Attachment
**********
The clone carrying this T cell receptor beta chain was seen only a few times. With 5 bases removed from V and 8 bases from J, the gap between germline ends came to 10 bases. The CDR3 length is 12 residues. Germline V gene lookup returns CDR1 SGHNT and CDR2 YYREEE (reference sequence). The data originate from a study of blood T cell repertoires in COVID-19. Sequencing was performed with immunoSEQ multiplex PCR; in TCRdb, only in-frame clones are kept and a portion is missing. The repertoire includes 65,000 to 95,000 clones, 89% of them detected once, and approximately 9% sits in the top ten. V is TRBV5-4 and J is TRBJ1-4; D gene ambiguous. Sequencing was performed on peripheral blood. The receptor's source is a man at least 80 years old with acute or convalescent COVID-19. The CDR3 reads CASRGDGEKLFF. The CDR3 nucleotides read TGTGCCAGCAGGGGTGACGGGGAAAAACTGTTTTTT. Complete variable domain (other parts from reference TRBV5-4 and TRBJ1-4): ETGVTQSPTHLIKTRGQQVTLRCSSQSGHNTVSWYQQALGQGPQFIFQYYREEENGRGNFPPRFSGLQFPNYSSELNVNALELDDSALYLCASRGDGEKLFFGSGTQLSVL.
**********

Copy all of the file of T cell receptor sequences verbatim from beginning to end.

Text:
The clone carrying this T cell receptor beta chain was seen only a few times. With 5 bases removed from V and 8 bases from J, the gap between germline ends came to 10 bases. The CDR3 length is 12 residues. Germline V gene lookup returns CDR1 SGHNT and CDR2 YYREEE (reference sequence). The data originate from a study of blood T cell repertoires in COVID-19. Sequencing was performed with immunoSEQ multiplex PCR; in TCRdb, only in-frame clones are kept and a portion is missing. The repertoire includes 65,000 to 95,000 clones, 89% of them detected once, and approximately 9% sits in the top ten. V is TRBV5-4 and J is TRBJ1-4; D gene ambiguous. Sequencing was performed on peripheral blood. The receptor's source is a man at least 80 years old with acute or convalescent COVID-19. The CDR3 reads CASRGDGEKLFF. The CDR3 nucleotides read TGTGCCAGCAGGGGTGACGGGGAAAAACTGTTTTTT. Complete variable domain (other parts from reference TRBV5-4 and TRBJ1-4): ETGVTQSPTHLIKTRGQQVTLRCSSQSGHNTVSWYQQALGQGPQFIFQYYREEENGRGNFPPRFSGLQFPNYSSELNVNALELDDSALYLCASRGDGEKLFFGSGTQLSVL.